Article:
Haloperidol vs. ondansetron for the prevention of postoperative nausea and vomiting following gynaecological surgery
ABSTRACT Ondansetron is widely used for the prophylaxis of postoperative nausea and vomiting, while haloperidol is an antiemetic that lacks recent data on efficacy and adverse effects.
In this prospective, randomized, double-blinded study involving 93 females undergoing gynaecological procedures under general anaesthesia, we compared the efficacy and adverse effects of prophylactic haloperidol 1 mg intravenous and ondansetron 4 mg intravenous vs. placebo.
During the overall observation period (0-24 h), in the haloperidol, ondansetron and placebo groups respectively, the incidence of nausea and/or vomiting was 40.7% (11/27), 48.2% (13/27) and 55.5% (15/27), and the need of rescue antiemetics was 22.2% (6/27), 44.4% (12/27) and 40.7% (11/27), with P values >0.05 among the three groups. During the early observation period (0-2 h), in the haloperidol, ondansetron and placebo groups respectively, the incidence of nausea and/or vomiting was 13.7% (4/29), 26.6% (8/30) and 43% (13/30), and the need for rescue antiemetics was 6.8% (2/29), 26.6% (8/30) and 36.6% (11/30). Between haloperidol and placebo groups, the P value was 0.04 for nausea and/or vomiting, and was 0.01 for rescue antiemetics, in addition to lower nausea scores (P = 0.03). During the late observation period (2-24 h), no significant difference was shown among the three groups.
The prophylactic administration of 1 mg intravenous haloperidol or 4 mg ondansetron, in female patients undergoing gynaecological surgery, did not improve the overall incidence of nausea and/or vomiting vs. placebo. However, haloperidol 1 mg proved to be an effective antiemetic in the early observation period without significant adverse effects.
12/2014; 4(4):316-325. DOI:10.1007/s40140-014-0076-3
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ABSTRACT: Post-anesthetic care reduces the anesthesia-related postoperative complications and mortality, shortens the length of stay at the postoperative care units and improves patient satisfaction.Revista Colombiana de Anestesiologia 12/2014; 380(1). DOI:10.1016/j.rca.2014.10.008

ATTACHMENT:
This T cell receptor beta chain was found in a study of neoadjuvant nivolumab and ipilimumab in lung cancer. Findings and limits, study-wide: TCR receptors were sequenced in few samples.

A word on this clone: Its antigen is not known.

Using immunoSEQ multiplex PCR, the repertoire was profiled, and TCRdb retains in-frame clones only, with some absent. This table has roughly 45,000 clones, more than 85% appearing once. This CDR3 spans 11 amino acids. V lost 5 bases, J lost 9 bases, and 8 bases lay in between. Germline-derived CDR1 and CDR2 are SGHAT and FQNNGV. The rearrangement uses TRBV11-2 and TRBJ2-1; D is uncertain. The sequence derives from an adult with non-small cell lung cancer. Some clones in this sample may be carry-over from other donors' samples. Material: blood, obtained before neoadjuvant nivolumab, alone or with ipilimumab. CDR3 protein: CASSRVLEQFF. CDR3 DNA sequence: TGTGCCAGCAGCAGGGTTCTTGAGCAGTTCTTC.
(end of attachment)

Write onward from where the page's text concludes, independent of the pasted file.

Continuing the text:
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ABSTRACT: The practice of anesthetic premedication embarked upon soon after ether and chloroform were introduced as general anesthetics in the middle of the 19th century. By applying opioids and anticholinergics prior to surgery, the surgical patients could achieve a less anxious state, and more importantly, they would acquire a smoother course during the tedious and dangerous induction stage. Premedication with opioids and anticholinergics was not a routine practice in the 20th century when intravenous anesthetics were primarily used as induction agents that significantly shorten the induction time. The current practice of anesthetic premedication has evolved into a generalized scheme that incorporates several aspects of patient care: decreasing preoperative anxiety, dampening intraoperative noxious stimulus and its associated neuroendocrinological changes, and minimizing postoperative adverse effects of anesthesia and surgery. Rational use of premedication in modern anesthesia practice should be justified by individual needs, the types of surgery, and the anesthetic agents and techniques used. In this article, we will provide our readers with updated information about premedication of surgical patients with a focus on the recent application of second generation serotonin type 3 antagonist, antidepressants, and anticonvulsants.Acta Anaesthesiologica Taiwanica 10/2014; DOI:10.1016/j.aat.2014.08.001